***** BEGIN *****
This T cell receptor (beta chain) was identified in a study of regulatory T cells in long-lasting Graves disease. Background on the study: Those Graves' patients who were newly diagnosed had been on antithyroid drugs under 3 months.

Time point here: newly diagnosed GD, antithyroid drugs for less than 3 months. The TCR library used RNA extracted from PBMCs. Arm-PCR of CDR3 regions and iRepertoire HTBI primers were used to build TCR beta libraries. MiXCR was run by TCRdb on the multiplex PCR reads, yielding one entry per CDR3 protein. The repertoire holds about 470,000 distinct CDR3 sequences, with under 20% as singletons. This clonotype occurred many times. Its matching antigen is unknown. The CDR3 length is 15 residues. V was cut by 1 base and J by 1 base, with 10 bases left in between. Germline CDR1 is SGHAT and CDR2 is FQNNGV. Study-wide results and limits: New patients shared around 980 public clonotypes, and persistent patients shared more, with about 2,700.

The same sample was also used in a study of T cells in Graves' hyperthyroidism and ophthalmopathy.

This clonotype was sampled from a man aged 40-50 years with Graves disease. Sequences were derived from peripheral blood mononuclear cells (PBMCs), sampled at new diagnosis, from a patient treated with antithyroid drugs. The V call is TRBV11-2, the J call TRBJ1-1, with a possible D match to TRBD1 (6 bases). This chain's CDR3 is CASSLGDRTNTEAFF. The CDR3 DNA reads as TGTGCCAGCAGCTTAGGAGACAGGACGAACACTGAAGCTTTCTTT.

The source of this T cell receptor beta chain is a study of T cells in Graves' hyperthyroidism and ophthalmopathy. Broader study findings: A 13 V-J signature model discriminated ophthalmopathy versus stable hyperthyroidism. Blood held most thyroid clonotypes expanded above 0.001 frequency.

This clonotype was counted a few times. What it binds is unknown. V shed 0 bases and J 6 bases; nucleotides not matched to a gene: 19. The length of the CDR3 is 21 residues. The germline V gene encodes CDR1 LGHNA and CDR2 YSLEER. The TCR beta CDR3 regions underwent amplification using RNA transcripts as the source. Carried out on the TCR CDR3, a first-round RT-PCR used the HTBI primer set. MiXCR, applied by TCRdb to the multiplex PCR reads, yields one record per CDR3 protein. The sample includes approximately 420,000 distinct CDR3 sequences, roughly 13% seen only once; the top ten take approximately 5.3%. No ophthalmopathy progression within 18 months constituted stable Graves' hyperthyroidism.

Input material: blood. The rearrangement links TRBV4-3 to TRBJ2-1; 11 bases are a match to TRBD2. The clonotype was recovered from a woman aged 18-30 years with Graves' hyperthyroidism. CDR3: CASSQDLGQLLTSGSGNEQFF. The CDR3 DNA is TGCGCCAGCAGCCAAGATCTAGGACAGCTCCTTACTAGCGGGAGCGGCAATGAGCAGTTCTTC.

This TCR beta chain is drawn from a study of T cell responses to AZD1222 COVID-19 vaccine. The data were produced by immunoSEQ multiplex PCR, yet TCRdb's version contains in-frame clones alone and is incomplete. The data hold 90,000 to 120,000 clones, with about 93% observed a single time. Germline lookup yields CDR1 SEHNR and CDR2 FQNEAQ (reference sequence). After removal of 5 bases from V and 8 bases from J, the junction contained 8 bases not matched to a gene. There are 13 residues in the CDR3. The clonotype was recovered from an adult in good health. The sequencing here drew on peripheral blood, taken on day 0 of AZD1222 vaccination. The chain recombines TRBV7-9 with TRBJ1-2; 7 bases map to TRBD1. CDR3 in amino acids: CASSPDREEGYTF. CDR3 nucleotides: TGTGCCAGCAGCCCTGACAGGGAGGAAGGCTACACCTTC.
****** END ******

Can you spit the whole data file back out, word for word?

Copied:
This T cell receptor (beta chain) was identified in a study of regulatory T cells in long-lasting Graves disease. Background on the study: Those Graves' patients who were newly diagnosed had been on antithyroid drugs under 3 months.

Time point here: newly diagnosed GD, antithyroid drugs for less than 3 months. The TCR library used RNA extracted from PBMCs. Arm-PCR of CDR3 regions and iRepertoire HTBI primers were used to build TCR beta libraries. MiXCR was run by TCRdb on the multiplex PCR reads, yielding one entry per CDR3 protein. The repertoire holds about 470,000 distinct CDR3 sequences, with under 20% as singletons. This clonotype occurred many times. Its matching antigen is unknown. The CDR3 length is 15 residues. V was cut by 1 base and J by 1 base, with 10 bases left in between. Germline CDR1 is SGHAT and CDR2 is FQNNGV. Study-wide results and limits: New patients shared around 980 public clonotypes, and persistent patients shared more, with about 2,700.

The same sample was also used in a study of T cells in Graves' hyperthyroidism and ophthalmopathy.

This clonotype was sampled from a man aged 40-50 years with Graves disease. Sequences were derived from peripheral blood mononuclear cells (PBMCs), sampled at new diagnosis, from a patient treated with antithyroid drugs. The V call is TRBV11-2, the J call TRBJ1-1, with a possible D match to TRBD1 (6 bases). This chain's CDR3 is CASSLGDRTNTEAFF. The CDR3 DNA reads as TGTGCCAGCAGCTTAGGAGACAGGACGAACACTGAAGCTTTCTTT.

The source of this T cell receptor beta chain is a study of T cells in Graves' hyperthyroidism and ophthalmopathy. Broader study findings: A 13 V-J signature model discriminated ophthalmopathy versus stable hyperthyroidism. Blood held most thyroid clonotypes expanded above 0.001 frequency.

This clonotype was counted a few times. What it binds is unknown. V shed 0 bases and J 6 bases; nucleotides not matched to a gene: 19. The length of the CDR3 is 21 residues. The germline V gene encodes CDR1 LGHNA and CDR2 YSLEER. The TCR beta CDR3 regions underwent amplification using RNA transcripts as the source. Carried out on the TCR CDR3, a first-round RT-PCR used the HTBI primer set. MiXCR, applied by TCRdb to the multiplex PCR reads, yields one record per CDR3 protein. The sample includes approximately 420,000 distinct CDR3 sequences, roughly 13% seen only once; the top ten take approximately 5.3%. No ophthalmopathy progression within 18 months constituted stable Graves' hyperthyroidism.

Input material: blood. The rearrangement links TRBV4-3 to TRBJ2-1; 11 bases are a match to TRBD2. The clonotype was recovered from a woman aged 18-30 years with Graves' hyperthyroidism. CDR3: CASSQDLGQLLTSGSGNEQFF. The CDR3 DNA is TGCGCCAGCAGCCAAGATCTAGGACAGCTCCTTACTAGCGGGAGCGGCAATGAGCAGTTCTTC.

This TCR beta chain is drawn from a study of T cell responses to AZD1222 COVID-19 vaccine. The data were produced by immunoSEQ multiplex PCR, yet TCRdb's version contains in-frame clones alone and is incomplete. The data hold 90,000 to 120,000 clones, with about 93% observed a single time. Germline lookup yields CDR1 SEHNR and CDR2 FQNEAQ (reference sequence). After removal of 5 bases from V and 8 bases from J, the junction contained 8 bases not matched to a gene. There are 13 residues in the CDR3. The clonotype was recovered from an adult in good health. The sequencing here drew on peripheral blood, taken on day 0 of AZD1222 vaccination. The chain recombines TRBV7-9 with TRBJ1-2; 7 bases map to TRBD1. CDR3 in amino acids: CASSPDREEGYTF. CDR3 nucleotides: TGTGCCAGCAGCCCTGACAGGGAGGAAGGCTACACCTTC.